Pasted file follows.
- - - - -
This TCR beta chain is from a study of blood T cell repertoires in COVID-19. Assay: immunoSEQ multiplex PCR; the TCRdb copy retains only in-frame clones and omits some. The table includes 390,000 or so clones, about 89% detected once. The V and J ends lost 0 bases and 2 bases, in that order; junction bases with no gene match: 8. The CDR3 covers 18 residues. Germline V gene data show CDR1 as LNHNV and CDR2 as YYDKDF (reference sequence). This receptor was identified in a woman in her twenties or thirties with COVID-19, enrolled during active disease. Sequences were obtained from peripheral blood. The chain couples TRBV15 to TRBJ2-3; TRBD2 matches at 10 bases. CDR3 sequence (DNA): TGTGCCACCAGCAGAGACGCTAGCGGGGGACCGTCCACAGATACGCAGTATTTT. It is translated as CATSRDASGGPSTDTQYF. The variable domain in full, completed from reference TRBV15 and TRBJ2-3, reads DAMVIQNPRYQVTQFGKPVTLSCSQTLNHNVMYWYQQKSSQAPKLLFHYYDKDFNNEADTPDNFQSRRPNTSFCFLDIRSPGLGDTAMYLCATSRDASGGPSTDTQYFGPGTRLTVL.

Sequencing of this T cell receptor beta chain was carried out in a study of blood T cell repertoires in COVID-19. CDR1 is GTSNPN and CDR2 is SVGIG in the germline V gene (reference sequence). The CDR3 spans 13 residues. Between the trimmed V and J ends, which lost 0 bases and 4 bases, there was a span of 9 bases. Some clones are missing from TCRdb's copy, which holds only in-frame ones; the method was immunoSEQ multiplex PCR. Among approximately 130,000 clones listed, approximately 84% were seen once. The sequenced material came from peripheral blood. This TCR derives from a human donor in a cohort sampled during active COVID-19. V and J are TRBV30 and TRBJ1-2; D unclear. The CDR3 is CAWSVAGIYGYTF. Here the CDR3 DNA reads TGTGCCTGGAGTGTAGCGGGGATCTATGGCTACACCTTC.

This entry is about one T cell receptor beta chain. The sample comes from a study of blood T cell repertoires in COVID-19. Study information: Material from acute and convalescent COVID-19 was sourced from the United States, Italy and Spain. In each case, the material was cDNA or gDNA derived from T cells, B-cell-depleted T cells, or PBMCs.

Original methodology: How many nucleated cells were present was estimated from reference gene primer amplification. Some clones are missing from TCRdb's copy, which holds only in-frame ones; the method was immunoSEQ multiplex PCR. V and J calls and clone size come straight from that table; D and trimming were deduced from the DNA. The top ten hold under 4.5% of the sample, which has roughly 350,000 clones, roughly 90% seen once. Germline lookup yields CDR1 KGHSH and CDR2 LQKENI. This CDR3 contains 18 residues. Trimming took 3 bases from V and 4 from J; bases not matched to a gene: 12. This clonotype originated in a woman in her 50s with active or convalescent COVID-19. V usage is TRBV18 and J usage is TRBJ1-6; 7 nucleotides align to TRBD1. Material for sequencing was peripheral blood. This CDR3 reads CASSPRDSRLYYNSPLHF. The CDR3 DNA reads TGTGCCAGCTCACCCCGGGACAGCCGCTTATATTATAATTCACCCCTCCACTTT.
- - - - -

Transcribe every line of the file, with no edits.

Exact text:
This TCR beta chain is from a study of blood T cell repertoires in COVID-19. Assay: immunoSEQ multiplex PCR; the TCRdb copy retains only in-frame clones and omits some. The table includes 390,000 or so clones, about 89% detected once. The V and J ends lost 0 bases and 2 bases, in that order; junction bases with no gene match: 8. The CDR3 covers 18 residues. Germline V gene data show CDR1 as LNHNV and CDR2 as YYDKDF (reference sequence). This receptor was identified in a woman in her twenties or thirties with COVID-19, enrolled during active disease. Sequences were obtained from peripheral blood. The chain couples TRBV15 to TRBJ2-3; TRBD2 matches at 10 bases. CDR3 sequence (DNA): TGTGCCACCAGCAGAGACGCTAGCGGGGGACCGTCCACAGATACGCAGTATTTT. It is translated as CATSRDASGGPSTDTQYF. The variable domain in full, completed from reference TRBV15 and TRBJ2-3, reads DAMVIQNPRYQVTQFGKPVTLSCSQTLNHNVMYWYQQKSSQAPKLLFHYYDKDFNNEADTPDNFQSRRPNTSFCFLDIRSPGLGDTAMYLCATSRDASGGPSTDTQYFGPGTRLTVL.

Sequencing of this T cell receptor beta chain was carried out in a study of blood T cell repertoires in COVID-19. CDR1 is GTSNPN and CDR2 is SVGIG in the germline V gene (reference sequence). The CDR3 spans 13 residues. Between the trimmed V and J ends, which lost 0 bases and 4 bases, there was a span of 9 bases. Some clones are missing from TCRdb's copy, which holds only in-frame ones; the method was immunoSEQ multiplex PCR. Among approximately 130,000 clones listed, approximately 84% were seen once. The sequenced material came from peripheral blood. This TCR derives from a human donor in a cohort sampled during active COVID-19. V and J are TRBV30 and TRBJ1-2; D unclear. The CDR3 is CAWSVAGIYGYTF. Here the CDR3 DNA reads TGTGCCTGGAGTGTAGCGGGGATCTATGGCTACACCTTC.

This entry is about one T cell receptor beta chain. The sample comes from a study of blood T cell repertoires in COVID-19. Study information: Material from acute and convalescent COVID-19 was sourced from the United States, Italy and Spain. In each case, the material was cDNA or gDNA derived from T cells, B-cell-depleted T cells, or PBMCs.

Original methodology: How many nucleated cells were present was estimated from reference gene primer amplification. Some clones are missing from TCRdb's copy, which holds only in-frame ones; the method was immunoSEQ multiplex PCR. V and J calls and clone size come straight from that table; D and trimming were deduced from the DNA. The top ten hold under 4.5% of the sample, which has roughly 350,000 clones, roughly 90% seen once. Germline lookup yields CDR1 KGHSH and CDR2 LQKENI. This CDR3 contains 18 residues. Trimming took 3 bases from V and 4 from J; bases not matched to a gene: 12. This clonotype originated in a woman in her 50s with active or convalescent COVID-19. V usage is TRBV18 and J usage is TRBJ1-6; 7 nucleotides align to TRBD1. Material for sequencing was peripheral blood. This CDR3 reads CASSPRDSRLYYNSPLHF. The CDR3 DNA reads TGTGCCAGCTCACCCCGGGACAGCCGCTTATATTATAATTCACCCCTCCACTTT.